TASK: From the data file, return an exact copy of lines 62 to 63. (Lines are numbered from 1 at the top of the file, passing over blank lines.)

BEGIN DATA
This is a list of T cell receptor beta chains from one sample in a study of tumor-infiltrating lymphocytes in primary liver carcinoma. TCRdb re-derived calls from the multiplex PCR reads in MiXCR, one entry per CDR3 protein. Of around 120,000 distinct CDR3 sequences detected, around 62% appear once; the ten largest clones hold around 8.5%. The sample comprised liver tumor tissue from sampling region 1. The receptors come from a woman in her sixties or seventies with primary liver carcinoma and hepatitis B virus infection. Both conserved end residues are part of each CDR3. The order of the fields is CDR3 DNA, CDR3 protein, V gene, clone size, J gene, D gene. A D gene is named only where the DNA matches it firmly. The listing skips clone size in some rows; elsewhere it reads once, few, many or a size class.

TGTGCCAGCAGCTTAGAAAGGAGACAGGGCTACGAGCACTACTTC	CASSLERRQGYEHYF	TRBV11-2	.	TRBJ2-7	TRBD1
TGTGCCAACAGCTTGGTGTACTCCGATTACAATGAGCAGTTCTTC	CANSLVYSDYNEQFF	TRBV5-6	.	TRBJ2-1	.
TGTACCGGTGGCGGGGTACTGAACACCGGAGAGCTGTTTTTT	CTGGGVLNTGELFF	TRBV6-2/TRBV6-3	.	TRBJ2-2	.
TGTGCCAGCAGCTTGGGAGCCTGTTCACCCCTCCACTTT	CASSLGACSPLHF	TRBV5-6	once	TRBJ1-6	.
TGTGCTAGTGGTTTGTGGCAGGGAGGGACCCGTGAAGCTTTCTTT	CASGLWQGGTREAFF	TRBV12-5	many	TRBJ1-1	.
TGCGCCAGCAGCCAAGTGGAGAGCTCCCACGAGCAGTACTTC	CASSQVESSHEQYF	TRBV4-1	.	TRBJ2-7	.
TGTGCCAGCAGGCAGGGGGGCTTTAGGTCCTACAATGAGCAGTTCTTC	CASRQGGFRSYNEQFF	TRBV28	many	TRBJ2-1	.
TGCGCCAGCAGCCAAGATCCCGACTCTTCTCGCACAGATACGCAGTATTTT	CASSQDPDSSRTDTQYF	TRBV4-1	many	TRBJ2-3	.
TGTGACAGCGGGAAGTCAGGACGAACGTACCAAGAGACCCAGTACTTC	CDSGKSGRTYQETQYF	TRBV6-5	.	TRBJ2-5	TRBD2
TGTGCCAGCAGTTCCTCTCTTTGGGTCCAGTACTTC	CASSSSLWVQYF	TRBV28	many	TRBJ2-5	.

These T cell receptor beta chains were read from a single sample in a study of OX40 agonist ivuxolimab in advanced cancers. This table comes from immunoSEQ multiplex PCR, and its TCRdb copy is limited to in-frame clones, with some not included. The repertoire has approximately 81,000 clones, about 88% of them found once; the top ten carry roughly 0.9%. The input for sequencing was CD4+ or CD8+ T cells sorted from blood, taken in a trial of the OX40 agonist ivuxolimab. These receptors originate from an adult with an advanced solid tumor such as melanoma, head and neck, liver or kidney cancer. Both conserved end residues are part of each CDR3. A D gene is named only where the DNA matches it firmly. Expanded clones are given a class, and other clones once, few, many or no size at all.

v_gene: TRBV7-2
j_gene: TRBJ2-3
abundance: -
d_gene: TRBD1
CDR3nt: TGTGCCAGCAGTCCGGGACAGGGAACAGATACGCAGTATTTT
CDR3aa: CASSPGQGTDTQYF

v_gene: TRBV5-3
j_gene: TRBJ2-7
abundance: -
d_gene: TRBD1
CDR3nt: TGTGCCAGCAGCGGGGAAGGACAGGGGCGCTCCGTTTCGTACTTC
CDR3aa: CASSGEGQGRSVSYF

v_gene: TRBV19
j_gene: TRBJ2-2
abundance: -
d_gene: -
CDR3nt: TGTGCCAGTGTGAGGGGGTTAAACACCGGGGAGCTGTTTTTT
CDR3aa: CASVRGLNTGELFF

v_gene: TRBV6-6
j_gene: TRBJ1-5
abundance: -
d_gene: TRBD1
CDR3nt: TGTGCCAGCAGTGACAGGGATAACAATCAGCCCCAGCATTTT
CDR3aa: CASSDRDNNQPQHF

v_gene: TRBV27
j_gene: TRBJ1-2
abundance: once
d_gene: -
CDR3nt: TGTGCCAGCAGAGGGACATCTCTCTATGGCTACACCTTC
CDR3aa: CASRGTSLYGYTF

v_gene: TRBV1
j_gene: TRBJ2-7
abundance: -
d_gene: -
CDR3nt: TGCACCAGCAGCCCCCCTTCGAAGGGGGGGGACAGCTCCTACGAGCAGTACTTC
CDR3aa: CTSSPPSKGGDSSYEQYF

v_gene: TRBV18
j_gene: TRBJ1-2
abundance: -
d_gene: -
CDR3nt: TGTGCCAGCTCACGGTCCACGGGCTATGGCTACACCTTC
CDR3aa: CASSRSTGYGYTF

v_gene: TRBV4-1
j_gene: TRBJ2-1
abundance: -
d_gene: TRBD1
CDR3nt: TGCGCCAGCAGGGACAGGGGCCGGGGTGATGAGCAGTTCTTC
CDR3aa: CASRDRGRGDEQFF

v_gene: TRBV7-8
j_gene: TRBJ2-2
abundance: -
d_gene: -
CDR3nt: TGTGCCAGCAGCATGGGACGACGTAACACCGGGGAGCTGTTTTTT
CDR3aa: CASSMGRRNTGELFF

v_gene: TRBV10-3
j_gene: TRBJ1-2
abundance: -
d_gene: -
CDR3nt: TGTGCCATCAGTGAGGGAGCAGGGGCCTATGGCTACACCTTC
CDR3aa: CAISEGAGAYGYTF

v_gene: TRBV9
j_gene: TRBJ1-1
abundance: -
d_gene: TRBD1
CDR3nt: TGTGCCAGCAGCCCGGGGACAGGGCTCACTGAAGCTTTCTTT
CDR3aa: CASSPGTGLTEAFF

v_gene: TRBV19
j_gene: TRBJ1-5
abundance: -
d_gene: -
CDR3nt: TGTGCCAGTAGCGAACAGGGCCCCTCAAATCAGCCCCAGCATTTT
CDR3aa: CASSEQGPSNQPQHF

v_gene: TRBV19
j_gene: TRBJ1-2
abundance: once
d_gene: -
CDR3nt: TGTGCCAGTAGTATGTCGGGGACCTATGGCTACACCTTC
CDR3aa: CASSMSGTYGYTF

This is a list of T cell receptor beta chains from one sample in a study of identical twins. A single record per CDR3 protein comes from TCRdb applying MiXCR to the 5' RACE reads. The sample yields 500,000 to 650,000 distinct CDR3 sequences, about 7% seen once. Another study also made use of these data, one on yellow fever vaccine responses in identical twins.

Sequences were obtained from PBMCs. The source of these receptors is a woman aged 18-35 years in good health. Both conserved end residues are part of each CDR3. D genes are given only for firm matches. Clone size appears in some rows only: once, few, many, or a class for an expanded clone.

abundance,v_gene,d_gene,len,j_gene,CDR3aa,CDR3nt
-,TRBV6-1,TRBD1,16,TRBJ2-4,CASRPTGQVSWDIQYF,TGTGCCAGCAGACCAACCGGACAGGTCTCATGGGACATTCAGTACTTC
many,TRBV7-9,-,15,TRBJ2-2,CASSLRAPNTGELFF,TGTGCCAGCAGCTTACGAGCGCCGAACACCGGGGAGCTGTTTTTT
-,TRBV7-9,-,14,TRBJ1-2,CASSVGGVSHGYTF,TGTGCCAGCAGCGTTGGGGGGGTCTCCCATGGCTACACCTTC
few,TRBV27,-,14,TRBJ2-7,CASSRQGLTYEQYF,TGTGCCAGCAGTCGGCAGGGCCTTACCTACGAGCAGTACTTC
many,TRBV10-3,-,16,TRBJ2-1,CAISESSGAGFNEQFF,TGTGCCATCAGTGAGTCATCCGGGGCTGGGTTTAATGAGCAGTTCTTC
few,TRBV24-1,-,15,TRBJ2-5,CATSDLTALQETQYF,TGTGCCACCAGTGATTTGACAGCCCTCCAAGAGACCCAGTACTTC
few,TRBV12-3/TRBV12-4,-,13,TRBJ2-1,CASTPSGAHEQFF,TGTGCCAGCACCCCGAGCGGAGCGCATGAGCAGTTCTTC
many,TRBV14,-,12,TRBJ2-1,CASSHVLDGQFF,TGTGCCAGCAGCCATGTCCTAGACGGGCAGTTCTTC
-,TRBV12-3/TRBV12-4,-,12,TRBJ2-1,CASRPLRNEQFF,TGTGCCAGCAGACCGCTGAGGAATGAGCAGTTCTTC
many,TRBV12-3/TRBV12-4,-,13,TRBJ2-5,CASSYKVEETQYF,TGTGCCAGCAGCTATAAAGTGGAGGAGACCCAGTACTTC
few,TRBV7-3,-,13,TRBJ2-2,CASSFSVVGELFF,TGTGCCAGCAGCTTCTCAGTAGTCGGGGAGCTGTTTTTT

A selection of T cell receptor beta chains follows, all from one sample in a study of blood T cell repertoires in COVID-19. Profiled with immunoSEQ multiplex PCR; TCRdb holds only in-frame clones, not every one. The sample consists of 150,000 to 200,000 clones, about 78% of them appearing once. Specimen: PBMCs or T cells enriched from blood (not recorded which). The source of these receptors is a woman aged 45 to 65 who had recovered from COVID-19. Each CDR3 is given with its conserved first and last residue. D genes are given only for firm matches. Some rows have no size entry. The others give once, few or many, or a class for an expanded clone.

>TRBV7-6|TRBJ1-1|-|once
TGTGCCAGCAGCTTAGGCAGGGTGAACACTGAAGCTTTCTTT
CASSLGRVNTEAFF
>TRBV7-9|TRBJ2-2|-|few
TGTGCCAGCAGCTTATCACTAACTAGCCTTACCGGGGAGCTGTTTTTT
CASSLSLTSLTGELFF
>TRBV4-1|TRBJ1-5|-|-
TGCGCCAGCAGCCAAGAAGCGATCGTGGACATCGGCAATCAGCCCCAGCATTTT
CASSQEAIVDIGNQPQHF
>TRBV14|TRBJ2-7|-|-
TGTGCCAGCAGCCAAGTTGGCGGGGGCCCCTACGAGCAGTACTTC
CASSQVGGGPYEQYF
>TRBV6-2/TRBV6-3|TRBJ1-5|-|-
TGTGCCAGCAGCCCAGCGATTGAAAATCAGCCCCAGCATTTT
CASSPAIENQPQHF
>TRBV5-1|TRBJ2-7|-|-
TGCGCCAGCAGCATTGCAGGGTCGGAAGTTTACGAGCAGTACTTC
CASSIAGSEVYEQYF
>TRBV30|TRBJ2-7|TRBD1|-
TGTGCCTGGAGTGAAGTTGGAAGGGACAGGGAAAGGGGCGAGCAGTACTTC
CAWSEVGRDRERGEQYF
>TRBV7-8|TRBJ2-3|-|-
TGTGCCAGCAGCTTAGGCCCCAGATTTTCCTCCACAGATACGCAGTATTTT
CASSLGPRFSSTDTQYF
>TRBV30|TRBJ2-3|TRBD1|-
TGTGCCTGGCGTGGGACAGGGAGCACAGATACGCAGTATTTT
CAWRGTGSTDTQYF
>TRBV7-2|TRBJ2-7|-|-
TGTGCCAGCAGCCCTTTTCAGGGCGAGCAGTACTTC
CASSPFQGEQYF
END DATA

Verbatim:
j_gene: TRBJ2-2
abundance: -